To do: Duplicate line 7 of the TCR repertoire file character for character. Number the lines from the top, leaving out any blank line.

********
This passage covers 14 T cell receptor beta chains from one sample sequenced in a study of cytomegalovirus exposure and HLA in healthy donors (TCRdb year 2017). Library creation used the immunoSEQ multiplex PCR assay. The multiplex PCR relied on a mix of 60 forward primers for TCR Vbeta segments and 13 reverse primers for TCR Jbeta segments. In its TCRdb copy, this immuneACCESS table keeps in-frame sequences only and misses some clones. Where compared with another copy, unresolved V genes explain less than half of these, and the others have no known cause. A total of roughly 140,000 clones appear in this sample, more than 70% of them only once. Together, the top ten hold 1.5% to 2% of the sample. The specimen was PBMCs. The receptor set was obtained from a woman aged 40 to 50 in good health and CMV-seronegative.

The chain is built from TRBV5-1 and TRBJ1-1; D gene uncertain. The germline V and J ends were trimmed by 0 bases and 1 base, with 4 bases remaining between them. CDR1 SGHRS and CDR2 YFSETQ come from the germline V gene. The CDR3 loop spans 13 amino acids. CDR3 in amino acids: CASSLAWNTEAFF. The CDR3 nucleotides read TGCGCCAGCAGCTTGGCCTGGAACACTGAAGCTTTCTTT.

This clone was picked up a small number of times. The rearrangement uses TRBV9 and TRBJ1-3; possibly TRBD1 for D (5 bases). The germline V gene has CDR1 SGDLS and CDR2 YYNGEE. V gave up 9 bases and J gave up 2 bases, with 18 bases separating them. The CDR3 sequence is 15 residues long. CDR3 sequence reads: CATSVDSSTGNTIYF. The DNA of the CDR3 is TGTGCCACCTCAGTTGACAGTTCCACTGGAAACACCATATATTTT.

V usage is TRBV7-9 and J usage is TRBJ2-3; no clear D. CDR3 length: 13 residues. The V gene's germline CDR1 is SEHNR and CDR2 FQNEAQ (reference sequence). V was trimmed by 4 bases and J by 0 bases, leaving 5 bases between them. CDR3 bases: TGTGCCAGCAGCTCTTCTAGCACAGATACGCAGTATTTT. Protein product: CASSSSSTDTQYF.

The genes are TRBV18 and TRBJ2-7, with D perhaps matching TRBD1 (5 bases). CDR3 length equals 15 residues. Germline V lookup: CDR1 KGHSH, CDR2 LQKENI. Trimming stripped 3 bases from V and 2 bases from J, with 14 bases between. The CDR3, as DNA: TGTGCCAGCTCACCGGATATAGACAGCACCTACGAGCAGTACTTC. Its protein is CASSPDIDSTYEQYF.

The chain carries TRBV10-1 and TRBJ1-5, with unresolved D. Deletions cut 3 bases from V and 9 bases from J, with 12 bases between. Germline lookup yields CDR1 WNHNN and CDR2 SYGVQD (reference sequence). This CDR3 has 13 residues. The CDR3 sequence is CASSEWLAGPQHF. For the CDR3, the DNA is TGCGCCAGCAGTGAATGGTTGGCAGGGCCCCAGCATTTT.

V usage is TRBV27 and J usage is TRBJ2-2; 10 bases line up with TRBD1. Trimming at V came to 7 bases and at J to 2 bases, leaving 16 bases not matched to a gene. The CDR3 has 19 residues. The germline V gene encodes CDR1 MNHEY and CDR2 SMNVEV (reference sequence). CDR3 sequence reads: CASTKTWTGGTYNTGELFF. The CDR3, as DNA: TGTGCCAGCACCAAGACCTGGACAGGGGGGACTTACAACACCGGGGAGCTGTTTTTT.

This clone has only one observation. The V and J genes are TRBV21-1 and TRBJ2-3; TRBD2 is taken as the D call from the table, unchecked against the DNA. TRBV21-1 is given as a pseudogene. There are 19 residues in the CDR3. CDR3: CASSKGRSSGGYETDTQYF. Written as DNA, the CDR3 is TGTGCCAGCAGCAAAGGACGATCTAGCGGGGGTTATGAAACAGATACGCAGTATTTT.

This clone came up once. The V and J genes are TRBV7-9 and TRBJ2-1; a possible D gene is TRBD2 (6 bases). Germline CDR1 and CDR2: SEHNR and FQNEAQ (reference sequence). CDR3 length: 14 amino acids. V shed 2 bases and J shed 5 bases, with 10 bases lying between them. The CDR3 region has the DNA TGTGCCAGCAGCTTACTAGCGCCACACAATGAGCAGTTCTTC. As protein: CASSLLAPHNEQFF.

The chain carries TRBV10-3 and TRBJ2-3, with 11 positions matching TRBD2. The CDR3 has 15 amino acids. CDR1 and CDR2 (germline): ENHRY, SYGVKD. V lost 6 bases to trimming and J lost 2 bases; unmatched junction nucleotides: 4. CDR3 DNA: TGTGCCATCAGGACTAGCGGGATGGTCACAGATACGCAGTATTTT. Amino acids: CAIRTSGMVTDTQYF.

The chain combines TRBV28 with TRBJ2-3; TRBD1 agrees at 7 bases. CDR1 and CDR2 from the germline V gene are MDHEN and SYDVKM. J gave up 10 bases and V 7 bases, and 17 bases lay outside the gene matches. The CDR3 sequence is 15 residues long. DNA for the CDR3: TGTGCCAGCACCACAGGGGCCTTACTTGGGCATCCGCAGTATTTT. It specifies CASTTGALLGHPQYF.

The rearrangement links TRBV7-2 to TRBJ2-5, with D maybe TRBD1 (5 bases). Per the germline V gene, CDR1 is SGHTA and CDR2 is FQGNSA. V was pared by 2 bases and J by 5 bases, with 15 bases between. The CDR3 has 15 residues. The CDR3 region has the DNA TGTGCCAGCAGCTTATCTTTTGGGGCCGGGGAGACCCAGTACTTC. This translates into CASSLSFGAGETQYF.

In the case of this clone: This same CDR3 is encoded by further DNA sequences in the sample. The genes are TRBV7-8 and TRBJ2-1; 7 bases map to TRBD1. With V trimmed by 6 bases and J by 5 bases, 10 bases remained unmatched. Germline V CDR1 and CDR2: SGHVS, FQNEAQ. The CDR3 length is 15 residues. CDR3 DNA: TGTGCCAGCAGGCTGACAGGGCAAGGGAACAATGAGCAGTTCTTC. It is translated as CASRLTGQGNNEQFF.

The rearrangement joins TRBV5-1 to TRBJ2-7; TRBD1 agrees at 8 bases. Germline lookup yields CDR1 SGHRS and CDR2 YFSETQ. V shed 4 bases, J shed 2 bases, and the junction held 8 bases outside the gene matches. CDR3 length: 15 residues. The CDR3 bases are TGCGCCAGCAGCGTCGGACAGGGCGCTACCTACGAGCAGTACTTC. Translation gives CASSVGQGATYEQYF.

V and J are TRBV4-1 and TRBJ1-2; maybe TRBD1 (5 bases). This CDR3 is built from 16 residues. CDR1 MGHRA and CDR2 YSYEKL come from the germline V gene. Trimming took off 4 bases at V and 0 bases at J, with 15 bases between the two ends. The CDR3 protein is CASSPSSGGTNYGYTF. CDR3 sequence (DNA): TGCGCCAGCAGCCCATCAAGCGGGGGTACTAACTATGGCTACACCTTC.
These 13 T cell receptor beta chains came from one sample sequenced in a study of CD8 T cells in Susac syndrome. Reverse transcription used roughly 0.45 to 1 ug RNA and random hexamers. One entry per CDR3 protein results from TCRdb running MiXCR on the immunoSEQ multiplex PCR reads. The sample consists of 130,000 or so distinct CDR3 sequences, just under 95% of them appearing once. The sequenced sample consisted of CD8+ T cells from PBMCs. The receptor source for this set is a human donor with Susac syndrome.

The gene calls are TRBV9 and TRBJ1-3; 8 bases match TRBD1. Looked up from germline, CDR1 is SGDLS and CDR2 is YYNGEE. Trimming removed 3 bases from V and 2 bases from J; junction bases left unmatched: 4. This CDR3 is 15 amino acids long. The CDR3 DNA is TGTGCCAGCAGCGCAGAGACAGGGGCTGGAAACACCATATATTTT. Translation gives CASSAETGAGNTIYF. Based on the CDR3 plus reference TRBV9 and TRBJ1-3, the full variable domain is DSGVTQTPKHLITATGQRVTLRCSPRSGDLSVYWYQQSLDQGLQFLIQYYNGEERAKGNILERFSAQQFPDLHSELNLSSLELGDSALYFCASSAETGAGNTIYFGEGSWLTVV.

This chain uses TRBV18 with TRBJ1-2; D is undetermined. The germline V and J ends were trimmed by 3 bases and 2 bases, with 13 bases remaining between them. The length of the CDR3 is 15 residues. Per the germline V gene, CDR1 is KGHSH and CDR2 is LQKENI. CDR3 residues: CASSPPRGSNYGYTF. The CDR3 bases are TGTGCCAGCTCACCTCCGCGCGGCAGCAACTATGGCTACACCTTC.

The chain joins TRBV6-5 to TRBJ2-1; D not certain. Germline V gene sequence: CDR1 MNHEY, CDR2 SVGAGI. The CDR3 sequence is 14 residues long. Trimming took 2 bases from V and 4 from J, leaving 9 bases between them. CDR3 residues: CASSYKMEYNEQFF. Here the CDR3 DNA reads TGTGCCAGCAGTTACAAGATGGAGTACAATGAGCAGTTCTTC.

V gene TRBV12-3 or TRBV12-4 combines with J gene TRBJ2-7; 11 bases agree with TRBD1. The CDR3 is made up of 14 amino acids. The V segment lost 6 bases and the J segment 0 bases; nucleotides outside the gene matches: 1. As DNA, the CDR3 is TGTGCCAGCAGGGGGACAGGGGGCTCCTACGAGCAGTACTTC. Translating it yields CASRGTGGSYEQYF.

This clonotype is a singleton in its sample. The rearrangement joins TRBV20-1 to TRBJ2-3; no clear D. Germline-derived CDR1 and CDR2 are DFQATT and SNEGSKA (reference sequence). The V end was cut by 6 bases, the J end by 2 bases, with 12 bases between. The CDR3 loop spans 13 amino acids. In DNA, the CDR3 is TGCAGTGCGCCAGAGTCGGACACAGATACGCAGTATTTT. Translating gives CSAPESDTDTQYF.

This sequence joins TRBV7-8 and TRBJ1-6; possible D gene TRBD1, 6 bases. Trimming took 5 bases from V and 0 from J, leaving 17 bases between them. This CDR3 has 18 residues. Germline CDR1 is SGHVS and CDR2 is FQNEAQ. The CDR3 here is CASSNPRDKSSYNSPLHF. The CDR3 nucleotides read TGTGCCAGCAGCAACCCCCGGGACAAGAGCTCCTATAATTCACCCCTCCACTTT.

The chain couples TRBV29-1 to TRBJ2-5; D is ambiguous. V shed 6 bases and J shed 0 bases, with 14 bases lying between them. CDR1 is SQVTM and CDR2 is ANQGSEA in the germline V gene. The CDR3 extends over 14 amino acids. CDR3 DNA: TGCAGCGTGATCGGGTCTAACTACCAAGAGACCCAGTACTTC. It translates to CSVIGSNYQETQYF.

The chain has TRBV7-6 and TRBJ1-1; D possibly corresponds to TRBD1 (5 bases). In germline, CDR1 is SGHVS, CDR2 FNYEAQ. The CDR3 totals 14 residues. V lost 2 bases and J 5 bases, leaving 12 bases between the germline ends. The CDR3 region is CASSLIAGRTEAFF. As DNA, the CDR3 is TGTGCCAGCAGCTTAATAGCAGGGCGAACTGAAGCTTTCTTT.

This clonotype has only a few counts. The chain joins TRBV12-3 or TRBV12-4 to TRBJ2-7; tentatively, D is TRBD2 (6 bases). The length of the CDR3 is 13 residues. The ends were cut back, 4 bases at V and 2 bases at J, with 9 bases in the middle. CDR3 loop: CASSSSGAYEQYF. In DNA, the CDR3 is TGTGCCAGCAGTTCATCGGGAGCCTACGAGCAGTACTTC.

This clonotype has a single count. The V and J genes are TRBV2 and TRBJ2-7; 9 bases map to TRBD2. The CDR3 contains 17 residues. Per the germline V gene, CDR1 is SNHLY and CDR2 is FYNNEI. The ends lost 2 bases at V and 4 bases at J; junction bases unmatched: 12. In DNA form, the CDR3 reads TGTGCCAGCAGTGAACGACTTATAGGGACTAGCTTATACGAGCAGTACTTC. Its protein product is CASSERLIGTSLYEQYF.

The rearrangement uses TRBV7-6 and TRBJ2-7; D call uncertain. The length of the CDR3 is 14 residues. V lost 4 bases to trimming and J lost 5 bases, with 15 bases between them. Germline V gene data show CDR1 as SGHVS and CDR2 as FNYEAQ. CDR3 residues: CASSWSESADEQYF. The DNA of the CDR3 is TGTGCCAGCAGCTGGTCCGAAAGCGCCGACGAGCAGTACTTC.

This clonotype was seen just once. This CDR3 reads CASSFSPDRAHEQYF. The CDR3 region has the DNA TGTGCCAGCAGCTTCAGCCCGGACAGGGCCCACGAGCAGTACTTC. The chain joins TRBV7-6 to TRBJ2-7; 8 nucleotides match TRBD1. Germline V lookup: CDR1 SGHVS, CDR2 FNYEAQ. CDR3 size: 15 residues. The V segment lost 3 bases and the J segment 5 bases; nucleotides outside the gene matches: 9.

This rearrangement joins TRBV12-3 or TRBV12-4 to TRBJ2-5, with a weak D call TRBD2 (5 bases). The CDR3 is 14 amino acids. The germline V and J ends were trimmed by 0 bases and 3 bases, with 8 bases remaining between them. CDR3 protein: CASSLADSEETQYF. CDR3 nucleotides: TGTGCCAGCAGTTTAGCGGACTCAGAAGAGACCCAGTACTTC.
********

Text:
V usage is TRBV27 and J usage is TRBJ2-2; 10 bases line up with TRBD1. Trimming at V came to 7 bases and at J to 2 bases, leaving 16 bases not matched to a gene. The CDR3 has 19 residues. The germline V gene encodes CDR1 MNHEY and CDR2 SMNVEV (reference sequence). CDR3 sequence reads: CASTKTWTGGTYNTGELFF. The CDR3, as DNA: TGTGCCAGCACCAAGACCTGGACAGGGGGGACTTACAACACCGGGGAGCTGTTTTTT.